Should we pay off the £96,000 left on our mortgage when downsizing?

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Q I am rather confused about my mortgage as I have never sold a property before. In a nutshell, 13 years ago we bought a house for £195,000 that we paid for with a £150,000 mortgage and £45,000 in cash. The house is now worth about £330,000 and there is £96,000 left on the mortgage.

We now want to downsize to the coast and properties we like are about £250,000. Should we pay off the £96,000 mortgage on selling or take out a small mortgage? We are unable to move our mortgage but also we like the idea of being mortgage free but are so confused. We have made financial mistakes in the past and don’t want to add another one.
HF

A When you sell a property that has a mortgage secured on it, you don’t have a choice about whether or not to pay off the outstanding loan as it happens automatically. This happens even if you are able to “port” your mortgage (which you say you are not). Although the process of porting is often described as taking your mortgage with you when you move, what porting actually means is repaying your existing mortgage on the sale of your current property and then taking out a new mortgage for your new property but on the same terms and conditions as your old mortgage.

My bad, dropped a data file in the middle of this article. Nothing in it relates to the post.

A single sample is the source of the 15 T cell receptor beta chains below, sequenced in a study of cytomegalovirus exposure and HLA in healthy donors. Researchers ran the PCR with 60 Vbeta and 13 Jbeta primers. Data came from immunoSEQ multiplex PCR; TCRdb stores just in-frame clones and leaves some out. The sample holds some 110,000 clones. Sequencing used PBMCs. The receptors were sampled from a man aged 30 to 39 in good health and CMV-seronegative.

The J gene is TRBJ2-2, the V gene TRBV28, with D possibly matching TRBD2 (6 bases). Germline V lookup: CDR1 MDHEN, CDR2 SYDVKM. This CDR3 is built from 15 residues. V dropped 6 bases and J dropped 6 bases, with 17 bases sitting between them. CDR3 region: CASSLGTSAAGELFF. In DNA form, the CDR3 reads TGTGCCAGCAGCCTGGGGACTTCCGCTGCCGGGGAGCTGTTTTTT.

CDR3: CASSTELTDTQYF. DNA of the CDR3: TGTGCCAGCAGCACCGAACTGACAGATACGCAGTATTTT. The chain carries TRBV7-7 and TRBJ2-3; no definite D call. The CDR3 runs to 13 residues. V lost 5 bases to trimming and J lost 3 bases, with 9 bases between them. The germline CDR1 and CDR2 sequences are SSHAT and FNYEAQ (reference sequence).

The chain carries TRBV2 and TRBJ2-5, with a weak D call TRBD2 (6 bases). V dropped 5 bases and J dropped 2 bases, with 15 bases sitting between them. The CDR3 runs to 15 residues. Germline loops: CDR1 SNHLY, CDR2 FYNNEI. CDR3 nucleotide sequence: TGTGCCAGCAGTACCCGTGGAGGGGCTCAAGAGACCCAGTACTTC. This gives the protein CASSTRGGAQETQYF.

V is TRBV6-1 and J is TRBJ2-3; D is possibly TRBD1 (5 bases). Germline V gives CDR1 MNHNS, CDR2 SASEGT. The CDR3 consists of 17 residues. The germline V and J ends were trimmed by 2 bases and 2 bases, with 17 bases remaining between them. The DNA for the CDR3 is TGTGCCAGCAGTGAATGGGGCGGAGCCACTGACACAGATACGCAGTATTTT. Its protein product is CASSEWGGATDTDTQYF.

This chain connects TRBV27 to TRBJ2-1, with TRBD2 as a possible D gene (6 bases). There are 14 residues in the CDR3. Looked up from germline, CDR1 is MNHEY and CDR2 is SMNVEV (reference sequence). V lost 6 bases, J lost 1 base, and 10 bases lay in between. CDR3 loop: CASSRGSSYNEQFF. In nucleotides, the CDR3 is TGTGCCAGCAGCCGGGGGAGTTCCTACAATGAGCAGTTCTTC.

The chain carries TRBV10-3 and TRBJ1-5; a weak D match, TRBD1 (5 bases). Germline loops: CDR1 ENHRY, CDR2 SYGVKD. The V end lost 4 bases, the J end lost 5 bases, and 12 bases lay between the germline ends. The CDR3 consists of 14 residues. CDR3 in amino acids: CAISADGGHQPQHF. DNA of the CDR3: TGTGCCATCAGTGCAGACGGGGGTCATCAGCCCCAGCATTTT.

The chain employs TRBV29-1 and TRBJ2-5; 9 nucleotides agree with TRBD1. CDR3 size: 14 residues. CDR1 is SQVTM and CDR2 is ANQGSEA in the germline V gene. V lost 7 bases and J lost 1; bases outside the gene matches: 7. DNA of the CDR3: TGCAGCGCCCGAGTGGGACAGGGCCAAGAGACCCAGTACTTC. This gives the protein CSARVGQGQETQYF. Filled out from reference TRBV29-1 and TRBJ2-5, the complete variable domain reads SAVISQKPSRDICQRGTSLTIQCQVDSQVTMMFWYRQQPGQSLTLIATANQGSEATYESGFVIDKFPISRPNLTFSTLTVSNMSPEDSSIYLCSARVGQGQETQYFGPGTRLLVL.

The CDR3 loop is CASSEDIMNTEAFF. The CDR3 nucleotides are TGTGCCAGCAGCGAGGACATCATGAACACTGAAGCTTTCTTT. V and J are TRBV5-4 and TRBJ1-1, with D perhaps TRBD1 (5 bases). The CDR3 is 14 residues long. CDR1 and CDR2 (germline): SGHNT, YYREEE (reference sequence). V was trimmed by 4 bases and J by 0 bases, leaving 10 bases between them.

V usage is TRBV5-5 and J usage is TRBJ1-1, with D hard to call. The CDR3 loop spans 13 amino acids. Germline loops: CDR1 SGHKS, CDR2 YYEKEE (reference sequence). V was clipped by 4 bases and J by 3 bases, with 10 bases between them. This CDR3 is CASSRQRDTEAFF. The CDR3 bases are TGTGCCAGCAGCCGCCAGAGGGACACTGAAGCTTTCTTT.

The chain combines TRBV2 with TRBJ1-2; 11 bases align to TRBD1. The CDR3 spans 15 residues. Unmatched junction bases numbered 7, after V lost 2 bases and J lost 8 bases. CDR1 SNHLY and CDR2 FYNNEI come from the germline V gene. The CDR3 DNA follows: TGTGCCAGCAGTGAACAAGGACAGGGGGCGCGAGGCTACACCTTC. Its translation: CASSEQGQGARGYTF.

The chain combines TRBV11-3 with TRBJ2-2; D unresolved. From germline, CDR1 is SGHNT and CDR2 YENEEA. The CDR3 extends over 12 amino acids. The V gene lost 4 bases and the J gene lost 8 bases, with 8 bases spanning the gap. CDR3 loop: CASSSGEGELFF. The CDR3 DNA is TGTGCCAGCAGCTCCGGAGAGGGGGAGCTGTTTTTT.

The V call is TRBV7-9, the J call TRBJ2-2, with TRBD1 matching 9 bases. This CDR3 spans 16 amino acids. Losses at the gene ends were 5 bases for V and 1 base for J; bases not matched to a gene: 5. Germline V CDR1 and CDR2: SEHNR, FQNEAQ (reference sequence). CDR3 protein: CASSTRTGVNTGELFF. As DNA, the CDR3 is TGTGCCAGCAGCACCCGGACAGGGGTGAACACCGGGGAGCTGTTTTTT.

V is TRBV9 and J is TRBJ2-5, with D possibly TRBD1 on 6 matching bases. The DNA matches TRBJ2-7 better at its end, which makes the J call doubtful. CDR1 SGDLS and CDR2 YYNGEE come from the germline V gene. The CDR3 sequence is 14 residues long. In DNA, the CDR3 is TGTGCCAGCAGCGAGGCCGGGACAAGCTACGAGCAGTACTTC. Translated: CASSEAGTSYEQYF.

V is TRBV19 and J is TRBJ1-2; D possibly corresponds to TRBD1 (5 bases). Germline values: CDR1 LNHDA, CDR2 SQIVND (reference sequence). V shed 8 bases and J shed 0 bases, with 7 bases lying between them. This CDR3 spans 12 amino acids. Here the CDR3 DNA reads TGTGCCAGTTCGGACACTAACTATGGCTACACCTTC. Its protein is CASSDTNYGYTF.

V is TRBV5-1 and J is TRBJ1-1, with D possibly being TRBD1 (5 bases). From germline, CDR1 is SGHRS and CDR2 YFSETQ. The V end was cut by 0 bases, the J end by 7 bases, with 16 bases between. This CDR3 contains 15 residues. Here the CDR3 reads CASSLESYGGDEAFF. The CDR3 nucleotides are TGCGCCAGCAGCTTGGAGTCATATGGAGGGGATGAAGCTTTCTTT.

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So if you managed to sell your house for £330,000, after clearing the £96,000 mortgage, you would have £234,000 left over to pay your legal and estate agents’ fees and to put towards your next property. At a rough guess – and assuming typical estate agent fees of 1.5% (including VAT) and other fees associated with selling and buying of £2,000 (also including VAT) – you would have just over £227,000 to spend on your new home. So unless you have £23,000 tucked away in a savings account somewhere, you’ll need a mortgage of that size to buy a property costing £250,000. But note that if you decided to take out a mortgage with a new lender – rather than with your existing one – you might have to borrow more than £23,000. At Nationwide, for example, there’s a minimum loan of £25,000 for new mortgage customers but £5,000 for existing borrowers.

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On the plus side, if you manage to sell and buy somewhere new by 31 March 2021, you won’t need to factor in the cost of stamp duty land tax (SDLT) because until that date SDLT is not charged on properties costing up to £500,000. However, after that date, SDLT goes back to normal, so you would face a bill of £2,500 on a property costing £250,000.

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